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Okta Breach Reverberates Through Tech Industry


Recent cyber intrusions at network giant Cloudflare and digital vault company 1Password were linked to a breach in Okta's customer support unit. Both firms confirmed the link but emphasized that their user data remained unaffected.

1Password’s CTO, Pedro Canahuati, elaborated in a blog post that they had swiftly stopped any suspicious activities and ensured that user and other critical systems weren’t compromised. He asserted that the breach was a consequence of issues with Okta's support system, a claim also reported by Ars Technica.

Okta, a leading single sign-on service provider, announced that hackers infiltrated its customer support segment, extracting files intended for technical diagnostic purposes. These files contained potential digital keys, such as cookies and session tokens, that could allow a perpetrator to mimic user profiles.

Vitor De Souza, Okta's spokesperson, stated that this breach impacted roughly 1% of its corporate client base, translating to about 170 entities.

1Password’s internal report outlined how hackers utilized a session token acquired from a file, previously uploaded to Okta's support system by their IT personnel. This token permitted unauthorized entry into 1Password's Okta dashboard without a password or a second authentication step. This breach was discovered on September 29, but Okta disclosed it two weeks later.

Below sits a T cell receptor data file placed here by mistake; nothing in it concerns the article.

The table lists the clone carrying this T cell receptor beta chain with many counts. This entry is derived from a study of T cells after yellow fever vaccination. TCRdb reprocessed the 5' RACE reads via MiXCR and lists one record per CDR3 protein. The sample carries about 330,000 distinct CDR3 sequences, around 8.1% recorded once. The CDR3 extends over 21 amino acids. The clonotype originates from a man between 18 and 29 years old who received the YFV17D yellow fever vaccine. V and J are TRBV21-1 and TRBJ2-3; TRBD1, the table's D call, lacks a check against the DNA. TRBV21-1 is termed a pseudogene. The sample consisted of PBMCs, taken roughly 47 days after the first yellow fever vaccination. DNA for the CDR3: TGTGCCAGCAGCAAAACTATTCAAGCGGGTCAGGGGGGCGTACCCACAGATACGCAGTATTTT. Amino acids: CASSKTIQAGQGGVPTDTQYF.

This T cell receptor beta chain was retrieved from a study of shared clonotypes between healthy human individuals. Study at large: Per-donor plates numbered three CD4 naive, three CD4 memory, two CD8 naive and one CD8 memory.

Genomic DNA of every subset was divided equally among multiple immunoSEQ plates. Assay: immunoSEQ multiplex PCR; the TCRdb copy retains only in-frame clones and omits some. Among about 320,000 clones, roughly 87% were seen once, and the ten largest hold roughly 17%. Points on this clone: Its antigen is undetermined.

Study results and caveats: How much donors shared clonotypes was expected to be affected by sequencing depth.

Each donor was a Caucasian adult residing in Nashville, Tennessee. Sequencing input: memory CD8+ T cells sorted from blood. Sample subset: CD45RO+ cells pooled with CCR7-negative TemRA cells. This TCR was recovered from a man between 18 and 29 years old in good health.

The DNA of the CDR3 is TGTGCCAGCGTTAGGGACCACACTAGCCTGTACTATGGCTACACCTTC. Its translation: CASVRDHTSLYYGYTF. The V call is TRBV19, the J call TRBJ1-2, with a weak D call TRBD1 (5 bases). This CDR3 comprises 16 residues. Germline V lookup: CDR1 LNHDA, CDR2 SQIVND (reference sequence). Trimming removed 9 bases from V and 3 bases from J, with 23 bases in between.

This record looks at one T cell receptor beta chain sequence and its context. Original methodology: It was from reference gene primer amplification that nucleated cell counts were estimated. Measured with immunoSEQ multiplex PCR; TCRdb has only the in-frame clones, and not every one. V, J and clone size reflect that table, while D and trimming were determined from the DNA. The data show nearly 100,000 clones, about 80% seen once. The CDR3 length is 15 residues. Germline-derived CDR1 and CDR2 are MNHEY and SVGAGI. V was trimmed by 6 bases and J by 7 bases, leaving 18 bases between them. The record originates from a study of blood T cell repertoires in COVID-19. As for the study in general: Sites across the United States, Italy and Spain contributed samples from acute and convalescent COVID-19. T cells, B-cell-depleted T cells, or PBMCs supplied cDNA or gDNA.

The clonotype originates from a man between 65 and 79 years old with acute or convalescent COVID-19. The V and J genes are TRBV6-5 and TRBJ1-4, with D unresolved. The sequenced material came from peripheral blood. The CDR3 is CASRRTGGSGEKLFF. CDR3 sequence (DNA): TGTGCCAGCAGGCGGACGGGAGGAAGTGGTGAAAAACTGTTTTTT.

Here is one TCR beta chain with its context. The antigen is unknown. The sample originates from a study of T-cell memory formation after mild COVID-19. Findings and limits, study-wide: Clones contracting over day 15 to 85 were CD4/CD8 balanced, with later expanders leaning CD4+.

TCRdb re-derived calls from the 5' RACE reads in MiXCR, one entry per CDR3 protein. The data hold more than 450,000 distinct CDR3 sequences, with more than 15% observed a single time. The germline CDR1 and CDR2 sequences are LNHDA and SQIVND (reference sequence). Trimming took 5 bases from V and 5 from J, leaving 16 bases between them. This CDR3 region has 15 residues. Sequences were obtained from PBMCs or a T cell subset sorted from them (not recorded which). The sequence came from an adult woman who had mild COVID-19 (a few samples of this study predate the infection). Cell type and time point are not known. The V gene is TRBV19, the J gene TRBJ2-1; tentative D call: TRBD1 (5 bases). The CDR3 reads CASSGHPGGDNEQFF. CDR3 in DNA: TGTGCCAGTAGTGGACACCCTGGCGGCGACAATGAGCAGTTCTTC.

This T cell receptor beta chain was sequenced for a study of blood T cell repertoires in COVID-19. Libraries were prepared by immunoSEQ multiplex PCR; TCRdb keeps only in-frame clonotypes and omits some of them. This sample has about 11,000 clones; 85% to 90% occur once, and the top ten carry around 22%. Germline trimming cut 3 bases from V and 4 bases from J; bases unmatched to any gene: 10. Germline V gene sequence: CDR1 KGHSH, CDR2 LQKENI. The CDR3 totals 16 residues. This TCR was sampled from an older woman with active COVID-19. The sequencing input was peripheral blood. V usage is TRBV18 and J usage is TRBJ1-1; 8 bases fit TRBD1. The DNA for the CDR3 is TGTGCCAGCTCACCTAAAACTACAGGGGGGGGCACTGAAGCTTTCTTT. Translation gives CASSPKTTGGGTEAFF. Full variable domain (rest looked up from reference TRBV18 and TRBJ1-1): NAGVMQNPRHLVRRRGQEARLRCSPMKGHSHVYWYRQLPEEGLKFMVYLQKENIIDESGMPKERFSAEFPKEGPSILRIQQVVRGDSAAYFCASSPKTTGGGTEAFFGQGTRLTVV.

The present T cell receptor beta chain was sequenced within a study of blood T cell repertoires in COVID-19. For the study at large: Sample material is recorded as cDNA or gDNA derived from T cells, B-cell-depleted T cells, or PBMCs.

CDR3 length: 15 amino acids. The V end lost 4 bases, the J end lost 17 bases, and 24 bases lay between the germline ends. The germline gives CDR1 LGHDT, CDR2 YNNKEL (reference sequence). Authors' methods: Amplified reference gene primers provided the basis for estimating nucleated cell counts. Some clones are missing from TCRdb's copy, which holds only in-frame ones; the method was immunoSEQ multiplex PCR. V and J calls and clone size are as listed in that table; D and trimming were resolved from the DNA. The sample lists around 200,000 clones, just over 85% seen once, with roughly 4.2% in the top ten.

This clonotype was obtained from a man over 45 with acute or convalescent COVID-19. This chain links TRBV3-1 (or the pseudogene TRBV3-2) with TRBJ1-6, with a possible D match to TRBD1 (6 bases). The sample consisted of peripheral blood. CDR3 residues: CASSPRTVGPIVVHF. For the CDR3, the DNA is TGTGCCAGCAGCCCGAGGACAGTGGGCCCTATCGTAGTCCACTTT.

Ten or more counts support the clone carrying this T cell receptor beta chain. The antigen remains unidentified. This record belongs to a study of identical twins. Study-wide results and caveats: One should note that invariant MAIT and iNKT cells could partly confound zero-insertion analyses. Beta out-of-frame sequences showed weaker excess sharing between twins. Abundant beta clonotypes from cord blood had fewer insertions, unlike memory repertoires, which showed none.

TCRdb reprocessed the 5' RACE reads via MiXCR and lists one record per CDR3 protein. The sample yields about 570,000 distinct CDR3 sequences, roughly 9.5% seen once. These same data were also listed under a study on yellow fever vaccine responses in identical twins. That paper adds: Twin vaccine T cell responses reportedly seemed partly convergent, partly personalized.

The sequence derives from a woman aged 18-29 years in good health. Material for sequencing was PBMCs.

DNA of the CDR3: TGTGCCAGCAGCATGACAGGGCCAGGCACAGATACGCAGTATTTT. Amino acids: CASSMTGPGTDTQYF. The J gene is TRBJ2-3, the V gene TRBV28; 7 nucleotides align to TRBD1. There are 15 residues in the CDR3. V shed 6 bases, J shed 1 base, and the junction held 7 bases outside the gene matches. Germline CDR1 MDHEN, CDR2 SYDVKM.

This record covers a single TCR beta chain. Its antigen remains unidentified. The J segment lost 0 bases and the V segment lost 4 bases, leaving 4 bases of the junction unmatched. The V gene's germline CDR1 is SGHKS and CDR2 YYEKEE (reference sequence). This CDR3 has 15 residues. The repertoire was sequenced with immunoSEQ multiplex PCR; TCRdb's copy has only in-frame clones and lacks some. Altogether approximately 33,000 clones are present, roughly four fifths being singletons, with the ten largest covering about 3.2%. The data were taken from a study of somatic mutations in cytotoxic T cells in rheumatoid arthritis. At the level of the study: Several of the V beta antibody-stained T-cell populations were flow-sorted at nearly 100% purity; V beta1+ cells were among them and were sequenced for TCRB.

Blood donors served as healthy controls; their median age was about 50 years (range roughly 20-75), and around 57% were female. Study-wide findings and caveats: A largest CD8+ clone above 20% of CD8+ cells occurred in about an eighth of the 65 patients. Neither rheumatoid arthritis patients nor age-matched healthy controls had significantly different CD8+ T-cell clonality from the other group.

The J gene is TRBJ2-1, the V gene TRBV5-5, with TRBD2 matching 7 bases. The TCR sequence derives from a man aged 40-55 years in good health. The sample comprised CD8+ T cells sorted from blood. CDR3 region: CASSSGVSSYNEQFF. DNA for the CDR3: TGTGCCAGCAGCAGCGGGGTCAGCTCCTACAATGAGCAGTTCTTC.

Similarly, Cloudflare verified that they were targeted using a stolen session token. Yet, their Chief Information Security Officer, Grant Bourzikas, pointed out that their system remained inaccessible to the hackers, primarily due to Cloudflare’s advanced hardware security measures.

Another company, BeyondTrust, acknowledged being impacted by the Okta incident. They mentioned in a blog that they had informed Okta about this breach on October 2. However, they criticized Okta for not recognizing the breach for nearly three weeks.

This isn't Okta's maiden security mishap. They experienced a source code theft in December 2022 and an earlier breach in January 2022, wherein hackers showcased images of Okta’s internal domain.

These revelations led to a significant 11% drop in Okta's stock price last Friday, erasing over $2 billion from its market valuation. The breach first came to light via renowned security journalist, Brian Krebs.

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Posted: 2023-10-25
By: dwirch
Viewed: 106 times

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